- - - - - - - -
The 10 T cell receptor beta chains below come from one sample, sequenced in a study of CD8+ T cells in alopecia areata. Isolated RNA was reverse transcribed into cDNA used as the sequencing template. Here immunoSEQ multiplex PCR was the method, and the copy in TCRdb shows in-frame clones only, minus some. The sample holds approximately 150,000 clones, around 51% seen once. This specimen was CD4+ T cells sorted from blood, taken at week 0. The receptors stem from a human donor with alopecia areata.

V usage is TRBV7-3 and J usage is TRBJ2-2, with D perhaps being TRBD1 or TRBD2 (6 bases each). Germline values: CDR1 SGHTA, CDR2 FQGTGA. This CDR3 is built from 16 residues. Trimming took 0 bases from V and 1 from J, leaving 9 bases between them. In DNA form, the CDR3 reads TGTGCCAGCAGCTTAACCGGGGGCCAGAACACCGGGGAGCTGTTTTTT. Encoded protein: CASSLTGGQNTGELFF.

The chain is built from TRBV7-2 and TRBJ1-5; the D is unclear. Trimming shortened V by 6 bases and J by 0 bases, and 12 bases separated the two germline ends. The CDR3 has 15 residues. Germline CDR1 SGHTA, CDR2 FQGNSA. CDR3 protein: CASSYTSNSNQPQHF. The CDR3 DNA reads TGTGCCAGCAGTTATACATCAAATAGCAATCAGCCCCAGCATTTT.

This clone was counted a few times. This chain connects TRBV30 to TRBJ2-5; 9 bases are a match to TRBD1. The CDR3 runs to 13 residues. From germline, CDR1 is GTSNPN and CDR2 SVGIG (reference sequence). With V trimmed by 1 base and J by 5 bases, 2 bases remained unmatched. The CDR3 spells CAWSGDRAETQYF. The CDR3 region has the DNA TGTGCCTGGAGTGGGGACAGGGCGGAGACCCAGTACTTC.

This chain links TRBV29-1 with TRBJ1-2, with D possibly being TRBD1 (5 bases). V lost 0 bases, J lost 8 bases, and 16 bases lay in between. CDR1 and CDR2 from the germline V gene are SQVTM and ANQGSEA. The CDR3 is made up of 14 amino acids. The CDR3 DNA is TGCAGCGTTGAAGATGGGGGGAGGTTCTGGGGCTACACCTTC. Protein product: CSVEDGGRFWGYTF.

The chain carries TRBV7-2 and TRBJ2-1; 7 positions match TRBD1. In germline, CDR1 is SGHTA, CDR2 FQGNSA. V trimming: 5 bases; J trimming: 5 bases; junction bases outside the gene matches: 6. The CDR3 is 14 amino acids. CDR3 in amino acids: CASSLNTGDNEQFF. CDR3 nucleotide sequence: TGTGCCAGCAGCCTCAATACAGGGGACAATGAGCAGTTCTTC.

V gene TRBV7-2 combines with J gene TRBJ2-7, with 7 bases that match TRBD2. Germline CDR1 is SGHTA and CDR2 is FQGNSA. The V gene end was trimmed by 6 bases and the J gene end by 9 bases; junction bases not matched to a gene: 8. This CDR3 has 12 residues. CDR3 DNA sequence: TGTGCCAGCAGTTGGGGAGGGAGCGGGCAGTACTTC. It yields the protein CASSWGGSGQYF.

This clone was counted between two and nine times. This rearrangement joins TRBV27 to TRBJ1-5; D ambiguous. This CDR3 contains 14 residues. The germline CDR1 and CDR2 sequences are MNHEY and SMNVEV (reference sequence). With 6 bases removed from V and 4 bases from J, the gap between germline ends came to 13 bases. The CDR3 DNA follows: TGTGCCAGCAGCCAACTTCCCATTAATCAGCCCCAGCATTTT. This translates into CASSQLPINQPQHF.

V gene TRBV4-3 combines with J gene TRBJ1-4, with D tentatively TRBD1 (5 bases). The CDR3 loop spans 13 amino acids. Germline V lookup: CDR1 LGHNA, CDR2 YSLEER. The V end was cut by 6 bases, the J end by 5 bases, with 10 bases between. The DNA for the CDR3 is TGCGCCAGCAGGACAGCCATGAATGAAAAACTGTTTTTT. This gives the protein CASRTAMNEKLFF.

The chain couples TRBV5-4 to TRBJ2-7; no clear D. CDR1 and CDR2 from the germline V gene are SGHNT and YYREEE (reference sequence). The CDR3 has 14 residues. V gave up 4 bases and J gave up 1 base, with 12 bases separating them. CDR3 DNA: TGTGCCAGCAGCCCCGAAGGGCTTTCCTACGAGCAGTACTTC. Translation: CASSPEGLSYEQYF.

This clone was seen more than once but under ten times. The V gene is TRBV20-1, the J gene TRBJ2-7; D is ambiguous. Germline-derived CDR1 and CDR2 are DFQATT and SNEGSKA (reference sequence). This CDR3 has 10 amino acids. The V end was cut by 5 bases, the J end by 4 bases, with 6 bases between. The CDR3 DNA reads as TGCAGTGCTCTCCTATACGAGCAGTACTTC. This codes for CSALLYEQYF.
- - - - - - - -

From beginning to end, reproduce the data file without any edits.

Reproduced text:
The 10 T cell receptor beta chains below come from one sample, sequenced in a study of CD8+ T cells in alopecia areata. Isolated RNA was reverse transcribed into cDNA used as the sequencing template. Here immunoSEQ multiplex PCR was the method, and the copy in TCRdb shows in-frame clones only, minus some. The sample holds approximately 150,000 clones, around 51% seen once. This specimen was CD4+ T cells sorted from blood, taken at week 0. The receptors stem from a human donor with alopecia areata.

V usage is TRBV7-3 and J usage is TRBJ2-2, with D perhaps being TRBD1 or TRBD2 (6 bases each). Germline values: CDR1 SGHTA, CDR2 FQGTGA. This CDR3 is built from 16 residues. Trimming took 0 bases from V and 1 from J, leaving 9 bases between them. In DNA form, the CDR3 reads TGTGCCAGCAGCTTAACCGGGGGCCAGAACACCGGGGAGCTGTTTTTT. Encoded protein: CASSLTGGQNTGELFF.

The chain is built from TRBV7-2 and TRBJ1-5; the D is unclear. Trimming shortened V by 6 bases and J by 0 bases, and 12 bases separated the two germline ends. The CDR3 has 15 residues. Germline CDR1 SGHTA, CDR2 FQGNSA. CDR3 protein: CASSYTSNSNQPQHF. The CDR3 DNA reads TGTGCCAGCAGTTATACATCAAATAGCAATCAGCCCCAGCATTTT.

This clone was counted a few times. This chain connects TRBV30 to TRBJ2-5; 9 bases are a match to TRBD1. The CDR3 runs to 13 residues. From germline, CDR1 is GTSNPN and CDR2 SVGIG (reference sequence). With V trimmed by 1 base and J by 5 bases, 2 bases remained unmatched. The CDR3 spells CAWSGDRAETQYF. The CDR3 region has the DNA TGTGCCTGGAGTGGGGACAGGGCGGAGACCCAGTACTTC.

This chain links TRBV29-1 with TRBJ1-2, with D possibly being TRBD1 (5 bases). V lost 0 bases, J lost 8 bases, and 16 bases lay in between. CDR1 and CDR2 from the germline V gene are SQVTM and ANQGSEA. The CDR3 is made up of 14 amino acids. The CDR3 DNA is TGCAGCGTTGAAGATGGGGGGAGGTTCTGGGGCTACACCTTC. Protein product: CSVEDGGRFWGYTF.

The chain carries TRBV7-2 and TRBJ2-1; 7 positions match TRBD1. In germline, CDR1 is SGHTA, CDR2 FQGNSA. V trimming: 5 bases; J trimming: 5 bases; junction bases outside the gene matches: 6. The CDR3 is 14 amino acids. CDR3 in amino acids: CASSLNTGDNEQFF. CDR3 nucleotide sequence: TGTGCCAGCAGCCTCAATACAGGGGACAATGAGCAGTTCTTC.

V gene TRBV7-2 combines with J gene TRBJ2-7, with 7 bases that match TRBD2. Germline CDR1 is SGHTA and CDR2 is FQGNSA. The V gene end was trimmed by 6 bases and the J gene end by 9 bases; junction bases not matched to a gene: 8. This CDR3 has 12 residues. CDR3 DNA sequence: TGTGCCAGCAGTTGGGGAGGGAGCGGGCAGTACTTC. It yields the protein CASSWGGSGQYF.

This clone was counted between two and nine times. This rearrangement joins TRBV27 to TRBJ1-5; D ambiguous. This CDR3 contains 14 residues. The germline CDR1 and CDR2 sequences are MNHEY and SMNVEV (reference sequence). With 6 bases removed from V and 4 bases from J, the gap between germline ends came to 13 bases. The CDR3 DNA follows: TGTGCCAGCAGCCAACTTCCCATTAATCAGCCCCAGCATTTT. This translates into CASSQLPINQPQHF.

V gene TRBV4-3 combines with J gene TRBJ1-4, with D tentatively TRBD1 (5 bases). The CDR3 loop spans 13 amino acids. Germline V lookup: CDR1 LGHNA, CDR2 YSLEER. The V end was cut by 6 bases, the J end by 5 bases, with 10 bases between. The DNA for the CDR3 is TGCGCCAGCAGGACAGCCATGAATGAAAAACTGTTTTTT. This gives the protein CASRTAMNEKLFF.

The chain couples TRBV5-4 to TRBJ2-7; no clear D. CDR1 and CDR2 from the germline V gene are SGHNT and YYREEE (reference sequence). The CDR3 has 14 residues. V gave up 4 bases and J gave up 1 base, with 12 bases separating them. CDR3 DNA: TGTGCCAGCAGCCCCGAAGGGCTTTCCTACGAGCAGTACTTC. Translation: CASSPEGLSYEQYF.

This clone was seen more than once but under ten times. The V gene is TRBV20-1, the J gene TRBJ2-7; D is ambiguous. Germline-derived CDR1 and CDR2 are DFQATT and SNEGSKA (reference sequence). This CDR3 has 10 amino acids. The V end was cut by 5 bases, the J end by 4 bases, with 6 bases between. The CDR3 DNA reads as TGCAGTGCTCTCCTATACGAGCAGTACTTC. This codes for CSALLYEQYF.